Streptococcus mutans, Lactobacillus acidophilus, and other oral germs may show bacterial resistance to antiseptics, including chlorhexidine, according to a review published on October 21 in the International Journal of Dental Hygiene. What's more, resistance may rise over time.
This is believed to be the first review to consider the prevalence and proportions of antiseptic-resistant species in dental patients evaluated in randomized clinical trials, the authors wrote.
"This scoping review may support clinicians and leaders of public health organizations to create important decisions, as well as to obtain a better consciousness of the relevance of the reasonable management of antiseptics," wrote the authors, led by Dr. Carlos Ardila, PhD, a periodontist and professor at the University of Antioquia in Colombia.
Antimicrobial resistance is a public health threat, which resulted in the death of more than 1.2 million people globally in 2019, according to the U.S. Centers for Disease Control and Prevention (CDC). Every year, nearly 3 million antimicrobial-resistant infections occur in the U.S., according to the CDC.
Though antibiotic resistance has received a lot of consideration recently, less attention has been given to the directly interconnected concern of resistance to antiseptics, including triclosan and chlorhexidine, which have been widely used as oral rinses and gels in dentistry.
To explore the prevalence and proportions of bacteria resistance to antiseptics commonly used in dentistry, the authors conducted a review of five randomized clinical trials, which were published between 1994 and 2021 and included 442 patients. Only studies that included healthy individuals and phenotypic analysis data and antimicrobial susceptibility results were used in the review. The follow-ups of the trials were between 10 days and 12 months, according to the authors.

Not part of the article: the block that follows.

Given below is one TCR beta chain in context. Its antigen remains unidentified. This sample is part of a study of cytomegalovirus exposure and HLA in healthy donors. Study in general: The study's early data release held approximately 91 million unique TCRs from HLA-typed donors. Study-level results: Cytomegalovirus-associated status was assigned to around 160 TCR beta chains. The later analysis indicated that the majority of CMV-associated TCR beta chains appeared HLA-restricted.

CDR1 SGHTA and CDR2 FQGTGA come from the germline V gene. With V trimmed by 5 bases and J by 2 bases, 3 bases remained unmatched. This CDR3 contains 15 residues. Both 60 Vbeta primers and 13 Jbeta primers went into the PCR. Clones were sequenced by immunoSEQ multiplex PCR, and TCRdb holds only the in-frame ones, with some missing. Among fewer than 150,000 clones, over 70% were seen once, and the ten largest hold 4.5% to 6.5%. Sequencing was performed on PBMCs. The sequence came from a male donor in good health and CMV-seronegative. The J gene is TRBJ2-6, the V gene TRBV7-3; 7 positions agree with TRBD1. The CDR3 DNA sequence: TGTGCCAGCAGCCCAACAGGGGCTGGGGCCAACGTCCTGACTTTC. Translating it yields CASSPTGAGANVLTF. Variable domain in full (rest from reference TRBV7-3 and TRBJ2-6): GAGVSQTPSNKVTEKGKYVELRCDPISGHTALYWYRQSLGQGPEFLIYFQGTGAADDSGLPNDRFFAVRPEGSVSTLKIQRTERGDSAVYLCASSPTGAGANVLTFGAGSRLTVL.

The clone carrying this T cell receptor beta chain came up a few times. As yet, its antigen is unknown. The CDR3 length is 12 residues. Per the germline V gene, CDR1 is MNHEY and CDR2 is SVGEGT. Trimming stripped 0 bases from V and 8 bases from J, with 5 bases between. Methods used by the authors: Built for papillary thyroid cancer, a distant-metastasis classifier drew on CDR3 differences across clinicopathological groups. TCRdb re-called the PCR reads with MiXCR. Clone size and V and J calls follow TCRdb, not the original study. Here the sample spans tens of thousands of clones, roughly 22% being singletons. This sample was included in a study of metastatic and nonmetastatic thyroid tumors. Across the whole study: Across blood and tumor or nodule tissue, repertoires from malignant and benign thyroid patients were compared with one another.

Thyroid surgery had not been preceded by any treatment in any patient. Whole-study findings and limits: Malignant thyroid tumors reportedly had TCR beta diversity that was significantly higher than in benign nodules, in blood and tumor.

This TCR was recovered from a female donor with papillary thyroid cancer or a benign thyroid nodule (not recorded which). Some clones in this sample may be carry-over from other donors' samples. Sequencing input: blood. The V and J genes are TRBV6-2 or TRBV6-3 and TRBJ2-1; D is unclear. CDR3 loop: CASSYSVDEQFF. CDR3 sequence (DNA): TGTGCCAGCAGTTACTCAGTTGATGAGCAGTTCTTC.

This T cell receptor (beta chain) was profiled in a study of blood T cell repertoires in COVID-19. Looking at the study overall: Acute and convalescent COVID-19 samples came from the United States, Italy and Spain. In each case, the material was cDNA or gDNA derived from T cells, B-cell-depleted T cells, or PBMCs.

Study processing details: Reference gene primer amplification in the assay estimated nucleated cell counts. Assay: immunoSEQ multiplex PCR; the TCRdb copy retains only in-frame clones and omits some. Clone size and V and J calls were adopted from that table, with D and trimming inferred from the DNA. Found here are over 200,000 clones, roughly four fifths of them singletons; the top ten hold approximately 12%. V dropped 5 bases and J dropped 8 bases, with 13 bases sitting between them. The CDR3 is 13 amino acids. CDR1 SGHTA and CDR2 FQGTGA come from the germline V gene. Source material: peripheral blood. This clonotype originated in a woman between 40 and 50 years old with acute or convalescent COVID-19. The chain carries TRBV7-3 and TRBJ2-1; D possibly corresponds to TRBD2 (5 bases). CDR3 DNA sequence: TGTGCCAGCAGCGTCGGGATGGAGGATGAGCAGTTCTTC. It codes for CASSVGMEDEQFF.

In caries risk patients, Streptococcus mutans and Lactobacillus acidophilus showed resistance to chlorhexidine, and the increase spiked during the follow-up periods. In gingivitis patients, the Veillonella species showed resistance to triclosan at the outset of and during the trials. In addition, a small increase in the proportion of resistant strains was seen after six months of observation, the authors wrote.
Though four of the trials analyzed in the review were classified as good quality, one was at risk of bias. However, it was important to highlight that the trials presented great heterogeneity in their designs as well as great variability in the characteristics of the patients studied and microbiological identification, Ardila and colleagues wrote.
"Whereas adjunctive antimicrobials are helpful implements during dental practice, latent concerns occur regarding variations in the oral species as a consequence of their management," they wrote.